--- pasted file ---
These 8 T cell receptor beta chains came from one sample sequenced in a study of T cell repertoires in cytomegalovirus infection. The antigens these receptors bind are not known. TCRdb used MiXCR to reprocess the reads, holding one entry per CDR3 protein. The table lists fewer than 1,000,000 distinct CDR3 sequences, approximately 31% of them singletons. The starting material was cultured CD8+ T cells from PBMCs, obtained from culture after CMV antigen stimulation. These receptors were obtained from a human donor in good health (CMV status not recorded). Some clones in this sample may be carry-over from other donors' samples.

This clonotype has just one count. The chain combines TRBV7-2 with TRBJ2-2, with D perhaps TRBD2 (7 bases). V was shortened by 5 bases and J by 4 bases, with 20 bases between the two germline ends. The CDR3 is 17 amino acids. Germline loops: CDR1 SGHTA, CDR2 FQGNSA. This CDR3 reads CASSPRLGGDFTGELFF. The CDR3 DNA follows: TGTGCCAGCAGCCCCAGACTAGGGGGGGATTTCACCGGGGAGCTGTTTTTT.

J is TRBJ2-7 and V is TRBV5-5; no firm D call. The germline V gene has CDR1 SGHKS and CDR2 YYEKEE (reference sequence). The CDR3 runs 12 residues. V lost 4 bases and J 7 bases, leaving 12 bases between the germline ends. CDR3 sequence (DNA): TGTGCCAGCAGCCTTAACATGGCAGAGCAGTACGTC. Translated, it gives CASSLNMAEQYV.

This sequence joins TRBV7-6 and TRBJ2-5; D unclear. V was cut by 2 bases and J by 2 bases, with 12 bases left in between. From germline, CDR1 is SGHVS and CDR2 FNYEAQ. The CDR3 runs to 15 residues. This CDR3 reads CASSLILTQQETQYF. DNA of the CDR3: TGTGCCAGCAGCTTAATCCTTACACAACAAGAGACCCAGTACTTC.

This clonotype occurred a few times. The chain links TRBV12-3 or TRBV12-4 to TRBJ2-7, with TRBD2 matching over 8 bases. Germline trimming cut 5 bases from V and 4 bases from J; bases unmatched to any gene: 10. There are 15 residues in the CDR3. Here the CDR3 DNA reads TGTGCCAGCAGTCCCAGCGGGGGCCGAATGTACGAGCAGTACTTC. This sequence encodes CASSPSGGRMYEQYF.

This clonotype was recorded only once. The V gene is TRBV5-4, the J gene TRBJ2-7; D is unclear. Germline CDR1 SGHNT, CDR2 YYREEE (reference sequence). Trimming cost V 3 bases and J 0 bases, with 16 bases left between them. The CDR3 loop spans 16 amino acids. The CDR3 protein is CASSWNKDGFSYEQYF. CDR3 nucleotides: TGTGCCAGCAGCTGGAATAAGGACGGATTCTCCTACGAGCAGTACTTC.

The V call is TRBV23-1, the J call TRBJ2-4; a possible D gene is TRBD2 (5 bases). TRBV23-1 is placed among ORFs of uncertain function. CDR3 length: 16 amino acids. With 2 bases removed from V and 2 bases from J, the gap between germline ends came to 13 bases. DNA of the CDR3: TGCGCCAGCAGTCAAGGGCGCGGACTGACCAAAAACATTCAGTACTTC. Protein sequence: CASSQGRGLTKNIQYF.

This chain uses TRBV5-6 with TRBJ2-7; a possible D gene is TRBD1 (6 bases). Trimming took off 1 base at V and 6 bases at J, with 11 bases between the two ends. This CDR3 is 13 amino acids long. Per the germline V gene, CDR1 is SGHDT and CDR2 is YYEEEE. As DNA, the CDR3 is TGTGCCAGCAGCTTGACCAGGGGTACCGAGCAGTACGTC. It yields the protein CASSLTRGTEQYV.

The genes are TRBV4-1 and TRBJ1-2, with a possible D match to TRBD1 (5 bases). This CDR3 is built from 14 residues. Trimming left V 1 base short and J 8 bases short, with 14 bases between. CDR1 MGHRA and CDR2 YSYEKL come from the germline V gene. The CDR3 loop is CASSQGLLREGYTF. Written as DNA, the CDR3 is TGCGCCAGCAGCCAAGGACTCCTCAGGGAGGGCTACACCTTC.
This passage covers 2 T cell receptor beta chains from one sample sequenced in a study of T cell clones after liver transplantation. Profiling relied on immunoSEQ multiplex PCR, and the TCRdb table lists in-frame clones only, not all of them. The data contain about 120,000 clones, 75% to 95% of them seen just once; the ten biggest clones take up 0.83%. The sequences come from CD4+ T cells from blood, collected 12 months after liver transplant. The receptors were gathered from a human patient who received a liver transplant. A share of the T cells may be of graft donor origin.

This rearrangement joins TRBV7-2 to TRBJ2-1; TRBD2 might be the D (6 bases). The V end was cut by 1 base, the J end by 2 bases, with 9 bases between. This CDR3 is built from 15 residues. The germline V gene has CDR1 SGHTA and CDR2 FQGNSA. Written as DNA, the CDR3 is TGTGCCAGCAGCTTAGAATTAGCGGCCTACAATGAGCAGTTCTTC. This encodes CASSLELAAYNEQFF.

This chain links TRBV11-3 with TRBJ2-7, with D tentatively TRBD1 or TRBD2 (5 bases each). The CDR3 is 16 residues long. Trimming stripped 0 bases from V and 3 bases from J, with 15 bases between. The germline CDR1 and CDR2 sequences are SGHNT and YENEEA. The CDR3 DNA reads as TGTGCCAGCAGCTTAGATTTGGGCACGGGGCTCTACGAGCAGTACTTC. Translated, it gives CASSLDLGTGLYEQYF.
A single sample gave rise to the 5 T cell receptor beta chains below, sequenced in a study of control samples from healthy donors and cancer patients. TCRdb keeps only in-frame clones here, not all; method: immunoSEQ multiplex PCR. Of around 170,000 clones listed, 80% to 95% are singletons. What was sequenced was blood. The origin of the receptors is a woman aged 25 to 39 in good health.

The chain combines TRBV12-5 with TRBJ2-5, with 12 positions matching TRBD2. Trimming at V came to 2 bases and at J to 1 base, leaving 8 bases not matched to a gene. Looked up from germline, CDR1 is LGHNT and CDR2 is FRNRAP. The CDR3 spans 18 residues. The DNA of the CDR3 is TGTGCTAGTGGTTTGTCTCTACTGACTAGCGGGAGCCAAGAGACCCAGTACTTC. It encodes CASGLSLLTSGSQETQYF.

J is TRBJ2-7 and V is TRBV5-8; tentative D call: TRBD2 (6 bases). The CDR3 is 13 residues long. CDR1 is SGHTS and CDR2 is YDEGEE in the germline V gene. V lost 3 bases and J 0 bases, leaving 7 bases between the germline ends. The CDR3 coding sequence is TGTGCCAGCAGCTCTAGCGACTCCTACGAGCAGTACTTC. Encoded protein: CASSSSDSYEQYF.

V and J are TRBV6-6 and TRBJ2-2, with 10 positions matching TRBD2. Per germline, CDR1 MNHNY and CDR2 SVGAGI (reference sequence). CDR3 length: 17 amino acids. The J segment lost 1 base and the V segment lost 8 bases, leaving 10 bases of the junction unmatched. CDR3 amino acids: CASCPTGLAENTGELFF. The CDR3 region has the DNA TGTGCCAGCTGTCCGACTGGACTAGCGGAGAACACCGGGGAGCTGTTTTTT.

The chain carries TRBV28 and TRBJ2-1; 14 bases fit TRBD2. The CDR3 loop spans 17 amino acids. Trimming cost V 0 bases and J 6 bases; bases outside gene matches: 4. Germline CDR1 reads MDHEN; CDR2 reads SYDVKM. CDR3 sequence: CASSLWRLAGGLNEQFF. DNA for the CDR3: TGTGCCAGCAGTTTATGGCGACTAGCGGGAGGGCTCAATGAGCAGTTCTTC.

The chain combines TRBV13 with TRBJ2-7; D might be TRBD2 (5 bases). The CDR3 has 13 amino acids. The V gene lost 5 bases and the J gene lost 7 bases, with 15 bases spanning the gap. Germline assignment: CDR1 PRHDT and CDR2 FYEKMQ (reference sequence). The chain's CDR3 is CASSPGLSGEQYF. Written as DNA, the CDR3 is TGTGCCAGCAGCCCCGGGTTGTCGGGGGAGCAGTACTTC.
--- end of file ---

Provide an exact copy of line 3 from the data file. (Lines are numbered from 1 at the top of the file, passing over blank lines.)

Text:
J is TRBJ2-7 and V is TRBV5-5; no firm D call. The germline V gene has CDR1 SGHKS and CDR2 YYEKEE (reference sequence). The CDR3 runs 12 residues. V lost 4 bases and J 7 bases, leaving 12 bases between the germline ends. CDR3 sequence (DNA): TGTGCCAGCAGCCTTAACATGGCAGAGCAGTACGTC. Translated, it gives CASSLNMAEQYV.